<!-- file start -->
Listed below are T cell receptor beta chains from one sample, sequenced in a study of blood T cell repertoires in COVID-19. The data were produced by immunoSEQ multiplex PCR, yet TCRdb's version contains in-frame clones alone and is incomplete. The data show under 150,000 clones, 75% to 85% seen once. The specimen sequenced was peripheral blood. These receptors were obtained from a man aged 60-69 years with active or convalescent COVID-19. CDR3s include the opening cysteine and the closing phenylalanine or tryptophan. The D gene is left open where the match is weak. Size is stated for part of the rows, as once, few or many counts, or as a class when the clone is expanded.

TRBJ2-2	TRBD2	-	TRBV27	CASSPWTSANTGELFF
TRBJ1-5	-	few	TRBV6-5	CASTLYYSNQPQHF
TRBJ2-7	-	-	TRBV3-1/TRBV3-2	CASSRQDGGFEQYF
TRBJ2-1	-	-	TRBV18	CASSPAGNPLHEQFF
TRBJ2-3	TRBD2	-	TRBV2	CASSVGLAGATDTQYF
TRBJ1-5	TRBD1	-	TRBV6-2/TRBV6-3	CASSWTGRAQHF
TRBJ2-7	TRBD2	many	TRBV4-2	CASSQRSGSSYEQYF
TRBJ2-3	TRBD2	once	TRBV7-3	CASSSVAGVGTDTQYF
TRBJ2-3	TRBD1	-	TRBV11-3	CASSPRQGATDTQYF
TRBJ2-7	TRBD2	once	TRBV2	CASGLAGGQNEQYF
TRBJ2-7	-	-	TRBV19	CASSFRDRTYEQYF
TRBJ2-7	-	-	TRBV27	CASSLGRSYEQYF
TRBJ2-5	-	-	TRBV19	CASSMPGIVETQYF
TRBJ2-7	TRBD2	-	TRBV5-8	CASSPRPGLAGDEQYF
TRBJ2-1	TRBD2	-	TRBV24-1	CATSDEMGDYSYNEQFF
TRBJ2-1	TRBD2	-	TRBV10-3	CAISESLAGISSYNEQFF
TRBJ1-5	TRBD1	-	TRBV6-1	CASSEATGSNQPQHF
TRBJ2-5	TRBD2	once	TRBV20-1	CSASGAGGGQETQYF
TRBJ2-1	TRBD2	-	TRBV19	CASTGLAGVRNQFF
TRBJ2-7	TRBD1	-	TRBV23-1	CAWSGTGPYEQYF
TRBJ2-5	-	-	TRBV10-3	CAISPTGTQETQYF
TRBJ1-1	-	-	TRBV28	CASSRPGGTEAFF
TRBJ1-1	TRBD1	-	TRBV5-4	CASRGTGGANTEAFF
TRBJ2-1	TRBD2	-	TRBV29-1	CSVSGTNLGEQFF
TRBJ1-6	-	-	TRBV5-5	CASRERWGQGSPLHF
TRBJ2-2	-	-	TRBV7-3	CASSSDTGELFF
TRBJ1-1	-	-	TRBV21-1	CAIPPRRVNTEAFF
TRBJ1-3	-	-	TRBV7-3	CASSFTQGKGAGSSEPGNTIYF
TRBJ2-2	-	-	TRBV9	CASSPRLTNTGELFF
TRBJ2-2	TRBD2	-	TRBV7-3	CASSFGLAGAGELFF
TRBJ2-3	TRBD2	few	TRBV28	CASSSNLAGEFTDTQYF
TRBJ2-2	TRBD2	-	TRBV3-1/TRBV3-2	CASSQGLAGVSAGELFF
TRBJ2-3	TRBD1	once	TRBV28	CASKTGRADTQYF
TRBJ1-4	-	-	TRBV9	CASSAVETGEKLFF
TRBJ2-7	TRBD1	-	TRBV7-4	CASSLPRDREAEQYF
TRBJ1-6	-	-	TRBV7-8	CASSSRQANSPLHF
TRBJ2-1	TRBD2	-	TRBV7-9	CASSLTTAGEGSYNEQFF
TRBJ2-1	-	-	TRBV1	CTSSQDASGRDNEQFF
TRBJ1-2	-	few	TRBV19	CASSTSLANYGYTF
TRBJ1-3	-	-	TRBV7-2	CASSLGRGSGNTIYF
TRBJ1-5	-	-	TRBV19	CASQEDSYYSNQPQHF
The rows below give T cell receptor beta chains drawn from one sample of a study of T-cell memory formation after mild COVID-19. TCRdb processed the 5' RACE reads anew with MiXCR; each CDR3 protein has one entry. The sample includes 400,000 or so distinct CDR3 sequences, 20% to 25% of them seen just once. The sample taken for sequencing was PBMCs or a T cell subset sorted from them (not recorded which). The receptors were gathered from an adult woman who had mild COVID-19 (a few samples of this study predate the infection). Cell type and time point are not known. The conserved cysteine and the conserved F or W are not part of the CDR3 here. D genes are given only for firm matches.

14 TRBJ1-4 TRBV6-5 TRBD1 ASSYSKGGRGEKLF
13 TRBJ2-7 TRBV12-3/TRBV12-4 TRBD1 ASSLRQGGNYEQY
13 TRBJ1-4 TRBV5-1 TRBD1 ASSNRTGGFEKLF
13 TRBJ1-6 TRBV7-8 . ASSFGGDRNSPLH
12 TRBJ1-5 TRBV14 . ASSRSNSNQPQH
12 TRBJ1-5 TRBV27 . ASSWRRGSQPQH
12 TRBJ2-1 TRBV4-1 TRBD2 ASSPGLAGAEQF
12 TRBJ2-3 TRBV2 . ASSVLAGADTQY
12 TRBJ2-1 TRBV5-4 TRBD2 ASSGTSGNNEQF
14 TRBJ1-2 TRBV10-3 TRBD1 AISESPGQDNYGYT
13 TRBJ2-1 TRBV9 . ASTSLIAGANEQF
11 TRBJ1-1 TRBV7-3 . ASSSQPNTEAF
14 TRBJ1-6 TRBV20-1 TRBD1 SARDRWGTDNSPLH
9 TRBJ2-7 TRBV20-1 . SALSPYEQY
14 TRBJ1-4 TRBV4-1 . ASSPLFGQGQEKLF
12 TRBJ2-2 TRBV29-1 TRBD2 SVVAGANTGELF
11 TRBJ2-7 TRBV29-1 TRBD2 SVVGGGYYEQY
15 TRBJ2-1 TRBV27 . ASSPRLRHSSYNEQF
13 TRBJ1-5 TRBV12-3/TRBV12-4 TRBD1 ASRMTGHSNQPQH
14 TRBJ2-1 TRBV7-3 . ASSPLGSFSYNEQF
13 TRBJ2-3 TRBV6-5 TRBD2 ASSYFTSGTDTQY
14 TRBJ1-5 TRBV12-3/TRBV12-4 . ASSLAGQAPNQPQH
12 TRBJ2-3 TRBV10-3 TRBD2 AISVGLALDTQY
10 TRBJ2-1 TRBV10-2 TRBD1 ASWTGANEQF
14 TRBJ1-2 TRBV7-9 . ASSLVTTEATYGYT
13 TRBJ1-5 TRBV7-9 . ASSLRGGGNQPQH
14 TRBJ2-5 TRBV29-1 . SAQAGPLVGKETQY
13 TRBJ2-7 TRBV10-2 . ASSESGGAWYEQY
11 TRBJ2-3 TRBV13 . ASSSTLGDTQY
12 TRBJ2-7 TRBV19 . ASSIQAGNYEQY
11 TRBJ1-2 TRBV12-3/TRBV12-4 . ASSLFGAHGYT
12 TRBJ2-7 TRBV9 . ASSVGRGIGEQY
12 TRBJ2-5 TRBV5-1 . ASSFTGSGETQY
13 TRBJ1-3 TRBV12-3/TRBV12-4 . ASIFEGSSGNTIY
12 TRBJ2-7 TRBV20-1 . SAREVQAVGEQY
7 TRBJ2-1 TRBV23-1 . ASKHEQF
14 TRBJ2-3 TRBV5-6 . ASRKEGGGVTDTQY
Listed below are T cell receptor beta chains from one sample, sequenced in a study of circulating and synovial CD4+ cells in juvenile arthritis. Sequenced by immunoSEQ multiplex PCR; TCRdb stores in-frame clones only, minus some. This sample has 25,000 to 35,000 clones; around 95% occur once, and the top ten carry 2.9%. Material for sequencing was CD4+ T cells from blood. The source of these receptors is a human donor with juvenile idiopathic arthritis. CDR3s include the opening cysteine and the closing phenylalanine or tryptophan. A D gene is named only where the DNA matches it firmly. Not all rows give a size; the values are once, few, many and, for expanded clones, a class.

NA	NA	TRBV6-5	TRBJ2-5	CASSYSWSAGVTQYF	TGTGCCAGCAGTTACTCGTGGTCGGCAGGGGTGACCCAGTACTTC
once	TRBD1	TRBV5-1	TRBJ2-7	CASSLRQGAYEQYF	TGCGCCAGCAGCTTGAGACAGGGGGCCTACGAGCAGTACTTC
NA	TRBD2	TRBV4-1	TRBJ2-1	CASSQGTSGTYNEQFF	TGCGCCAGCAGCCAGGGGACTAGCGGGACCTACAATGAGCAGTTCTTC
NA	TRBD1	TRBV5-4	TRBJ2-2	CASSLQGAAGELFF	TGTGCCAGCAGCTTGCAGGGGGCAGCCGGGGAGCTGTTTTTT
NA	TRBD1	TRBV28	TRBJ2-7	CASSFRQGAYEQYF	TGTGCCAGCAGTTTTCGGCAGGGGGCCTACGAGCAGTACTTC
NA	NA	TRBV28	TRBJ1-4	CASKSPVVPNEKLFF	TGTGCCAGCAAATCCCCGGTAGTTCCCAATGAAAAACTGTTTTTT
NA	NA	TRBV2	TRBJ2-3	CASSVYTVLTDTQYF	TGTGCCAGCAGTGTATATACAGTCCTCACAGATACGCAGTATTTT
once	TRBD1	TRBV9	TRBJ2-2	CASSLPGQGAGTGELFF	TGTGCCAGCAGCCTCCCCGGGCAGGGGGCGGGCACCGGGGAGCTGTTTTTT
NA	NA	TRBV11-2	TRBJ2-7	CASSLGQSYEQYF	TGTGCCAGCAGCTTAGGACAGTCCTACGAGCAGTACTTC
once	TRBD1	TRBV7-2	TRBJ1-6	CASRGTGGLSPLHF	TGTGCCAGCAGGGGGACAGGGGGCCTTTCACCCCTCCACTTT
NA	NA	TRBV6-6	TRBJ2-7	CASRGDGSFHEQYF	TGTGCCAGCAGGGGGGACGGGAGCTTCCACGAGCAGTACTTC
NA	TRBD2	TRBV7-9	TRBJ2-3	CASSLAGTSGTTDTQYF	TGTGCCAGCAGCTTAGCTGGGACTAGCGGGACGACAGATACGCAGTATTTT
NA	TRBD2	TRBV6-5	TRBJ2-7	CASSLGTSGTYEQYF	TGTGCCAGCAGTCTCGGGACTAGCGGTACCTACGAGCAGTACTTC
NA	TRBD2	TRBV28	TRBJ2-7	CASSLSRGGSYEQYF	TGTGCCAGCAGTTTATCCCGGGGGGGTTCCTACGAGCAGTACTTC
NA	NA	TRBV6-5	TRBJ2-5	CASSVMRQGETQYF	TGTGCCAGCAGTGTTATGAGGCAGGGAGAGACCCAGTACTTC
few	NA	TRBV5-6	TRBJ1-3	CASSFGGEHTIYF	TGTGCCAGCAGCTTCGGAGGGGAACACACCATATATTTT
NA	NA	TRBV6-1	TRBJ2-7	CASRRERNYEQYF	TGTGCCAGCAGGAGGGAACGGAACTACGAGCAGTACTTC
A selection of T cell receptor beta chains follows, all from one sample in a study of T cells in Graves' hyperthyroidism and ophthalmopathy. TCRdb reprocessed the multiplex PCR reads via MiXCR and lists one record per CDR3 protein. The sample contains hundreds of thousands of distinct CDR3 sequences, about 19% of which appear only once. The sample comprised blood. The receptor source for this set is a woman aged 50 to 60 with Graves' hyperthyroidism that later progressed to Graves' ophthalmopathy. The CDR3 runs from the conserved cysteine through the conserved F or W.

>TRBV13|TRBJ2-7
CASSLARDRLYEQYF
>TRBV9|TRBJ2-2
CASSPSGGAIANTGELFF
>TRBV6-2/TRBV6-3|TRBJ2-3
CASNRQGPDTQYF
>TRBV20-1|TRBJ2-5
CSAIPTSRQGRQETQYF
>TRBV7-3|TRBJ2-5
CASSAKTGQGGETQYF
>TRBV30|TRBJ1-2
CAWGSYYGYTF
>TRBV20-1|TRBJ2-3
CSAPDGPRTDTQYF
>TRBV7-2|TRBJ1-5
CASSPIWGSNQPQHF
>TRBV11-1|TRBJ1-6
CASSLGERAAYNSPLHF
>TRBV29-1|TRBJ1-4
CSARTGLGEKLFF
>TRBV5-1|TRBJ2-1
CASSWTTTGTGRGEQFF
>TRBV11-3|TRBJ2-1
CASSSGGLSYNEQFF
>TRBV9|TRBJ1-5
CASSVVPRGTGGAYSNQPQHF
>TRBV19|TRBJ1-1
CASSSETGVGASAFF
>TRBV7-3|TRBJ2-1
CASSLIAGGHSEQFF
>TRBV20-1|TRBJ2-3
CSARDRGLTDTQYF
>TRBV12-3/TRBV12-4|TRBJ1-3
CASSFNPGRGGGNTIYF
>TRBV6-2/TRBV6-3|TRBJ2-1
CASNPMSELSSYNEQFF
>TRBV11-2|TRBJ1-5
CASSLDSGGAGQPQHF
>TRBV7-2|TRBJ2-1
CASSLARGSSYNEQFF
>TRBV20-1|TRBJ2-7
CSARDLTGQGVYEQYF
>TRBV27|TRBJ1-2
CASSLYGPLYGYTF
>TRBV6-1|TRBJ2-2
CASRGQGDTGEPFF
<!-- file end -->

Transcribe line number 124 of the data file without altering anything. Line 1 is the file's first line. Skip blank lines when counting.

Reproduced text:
>TRBV9|TRBJ1-5